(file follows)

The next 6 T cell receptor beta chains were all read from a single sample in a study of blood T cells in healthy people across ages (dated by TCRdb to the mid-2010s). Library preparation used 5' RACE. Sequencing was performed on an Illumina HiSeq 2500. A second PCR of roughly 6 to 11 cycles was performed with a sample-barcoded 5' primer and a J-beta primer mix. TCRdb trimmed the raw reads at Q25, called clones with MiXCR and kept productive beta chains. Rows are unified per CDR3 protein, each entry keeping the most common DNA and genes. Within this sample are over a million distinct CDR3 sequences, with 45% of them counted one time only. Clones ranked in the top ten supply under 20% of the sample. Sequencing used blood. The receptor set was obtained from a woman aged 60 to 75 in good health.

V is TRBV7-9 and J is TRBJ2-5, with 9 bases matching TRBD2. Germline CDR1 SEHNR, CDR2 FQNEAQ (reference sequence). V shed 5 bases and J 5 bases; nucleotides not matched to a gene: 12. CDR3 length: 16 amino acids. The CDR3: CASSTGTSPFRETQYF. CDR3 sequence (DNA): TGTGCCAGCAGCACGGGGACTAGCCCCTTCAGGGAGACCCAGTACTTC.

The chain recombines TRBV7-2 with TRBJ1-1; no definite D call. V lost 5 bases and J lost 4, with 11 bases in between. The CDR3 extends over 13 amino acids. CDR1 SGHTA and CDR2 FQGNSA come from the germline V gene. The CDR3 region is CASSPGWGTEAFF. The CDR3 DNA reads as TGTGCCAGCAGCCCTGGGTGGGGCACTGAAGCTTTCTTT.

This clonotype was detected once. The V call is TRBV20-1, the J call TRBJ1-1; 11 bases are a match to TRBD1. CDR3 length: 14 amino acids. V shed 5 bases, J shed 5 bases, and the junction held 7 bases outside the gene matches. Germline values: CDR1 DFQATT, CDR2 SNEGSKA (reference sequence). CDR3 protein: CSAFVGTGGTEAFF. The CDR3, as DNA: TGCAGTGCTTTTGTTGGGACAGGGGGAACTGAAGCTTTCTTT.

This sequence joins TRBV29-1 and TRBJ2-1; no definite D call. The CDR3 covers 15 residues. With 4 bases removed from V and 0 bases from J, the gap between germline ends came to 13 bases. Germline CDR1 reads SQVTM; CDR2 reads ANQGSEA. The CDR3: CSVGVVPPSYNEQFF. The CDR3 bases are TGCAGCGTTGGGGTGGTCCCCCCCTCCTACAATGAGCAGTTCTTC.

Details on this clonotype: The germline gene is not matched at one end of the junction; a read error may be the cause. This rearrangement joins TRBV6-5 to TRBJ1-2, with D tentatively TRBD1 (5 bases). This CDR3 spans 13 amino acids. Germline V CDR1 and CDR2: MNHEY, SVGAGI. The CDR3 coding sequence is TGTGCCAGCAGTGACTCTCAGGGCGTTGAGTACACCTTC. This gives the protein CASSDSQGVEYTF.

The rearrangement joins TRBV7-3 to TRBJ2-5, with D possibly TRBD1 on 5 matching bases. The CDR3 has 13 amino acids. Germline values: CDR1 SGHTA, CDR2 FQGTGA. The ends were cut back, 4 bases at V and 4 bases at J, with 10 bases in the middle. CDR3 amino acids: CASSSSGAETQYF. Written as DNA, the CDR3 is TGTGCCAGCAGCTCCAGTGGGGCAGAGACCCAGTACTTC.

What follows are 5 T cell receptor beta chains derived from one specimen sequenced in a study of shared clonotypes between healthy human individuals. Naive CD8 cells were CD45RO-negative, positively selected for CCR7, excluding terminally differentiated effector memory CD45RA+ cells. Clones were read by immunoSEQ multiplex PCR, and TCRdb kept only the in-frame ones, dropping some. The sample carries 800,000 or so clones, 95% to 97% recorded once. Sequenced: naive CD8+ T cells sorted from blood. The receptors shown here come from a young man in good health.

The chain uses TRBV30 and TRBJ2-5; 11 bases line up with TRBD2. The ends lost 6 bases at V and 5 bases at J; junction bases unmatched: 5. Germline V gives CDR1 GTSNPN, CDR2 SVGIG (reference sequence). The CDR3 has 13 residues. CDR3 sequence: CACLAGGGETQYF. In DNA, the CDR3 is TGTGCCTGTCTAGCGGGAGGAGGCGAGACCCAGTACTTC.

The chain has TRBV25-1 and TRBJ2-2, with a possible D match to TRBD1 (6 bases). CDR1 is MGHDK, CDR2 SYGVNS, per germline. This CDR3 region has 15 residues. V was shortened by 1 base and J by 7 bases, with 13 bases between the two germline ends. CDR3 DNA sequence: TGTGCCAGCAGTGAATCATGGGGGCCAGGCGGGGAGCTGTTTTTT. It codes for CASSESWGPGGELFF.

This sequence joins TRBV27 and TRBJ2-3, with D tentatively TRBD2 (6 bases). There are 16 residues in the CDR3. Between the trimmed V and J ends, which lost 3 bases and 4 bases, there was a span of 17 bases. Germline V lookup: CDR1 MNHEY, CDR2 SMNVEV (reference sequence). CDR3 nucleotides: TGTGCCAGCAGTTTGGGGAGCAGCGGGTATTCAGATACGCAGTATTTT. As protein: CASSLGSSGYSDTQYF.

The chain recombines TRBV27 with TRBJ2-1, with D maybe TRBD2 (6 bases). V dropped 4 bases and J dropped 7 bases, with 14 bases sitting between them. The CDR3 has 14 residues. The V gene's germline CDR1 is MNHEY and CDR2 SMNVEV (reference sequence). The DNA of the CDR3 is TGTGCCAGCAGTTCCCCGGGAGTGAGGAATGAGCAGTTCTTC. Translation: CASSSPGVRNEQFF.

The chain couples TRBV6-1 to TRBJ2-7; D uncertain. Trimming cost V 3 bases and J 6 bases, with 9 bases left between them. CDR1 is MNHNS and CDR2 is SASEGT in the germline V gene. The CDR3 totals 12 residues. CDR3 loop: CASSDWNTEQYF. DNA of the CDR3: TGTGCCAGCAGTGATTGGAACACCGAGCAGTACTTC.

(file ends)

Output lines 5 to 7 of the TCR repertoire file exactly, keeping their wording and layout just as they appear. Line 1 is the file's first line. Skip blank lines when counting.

This sequence joins TRBV29-1 and TRBJ2-1; no definite D call. The CDR3 covers 15 residues. With 4 bases removed from V and 0 bases from J, the gap between germline ends came to 13 bases. Germline CDR1 reads SQVTM; CDR2 reads ANQGSEA. The CDR3: CSVGVVPPSYNEQFF. The CDR3 bases are TGCAGCGTTGGGGTGGTCCCCCCCTCCTACAATGAGCAGTTCTTC.

Details on this clonotype: The germline gene is not matched at one end of the junction; a read error may be the cause. This rearrangement joins TRBV6-5 to TRBJ1-2, with D tentatively TRBD1 (5 bases). This CDR3 spans 13 amino acids. Germline V CDR1 and CDR2: MNHEY, SVGAGI. The CDR3 coding sequence is TGTGCCAGCAGTGACTCTCAGGGCGTTGAGTACACCTTC. This gives the protein CASSDSQGVEYTF.

The rearrangement joins TRBV7-3 to TRBJ2-5, with D possibly TRBD1 on 5 matching bases. The CDR3 has 13 amino acids. Germline values: CDR1 SGHTA, CDR2 FQGTGA. The ends were cut back, 4 bases at V and 4 bases at J, with 10 bases in the middle. CDR3 amino acids: CASSSSGAETQYF. Written as DNA, the CDR3 is TGTGCCAGCAGCTCCAGTGGGGCAGAGACCCAGTACTTC.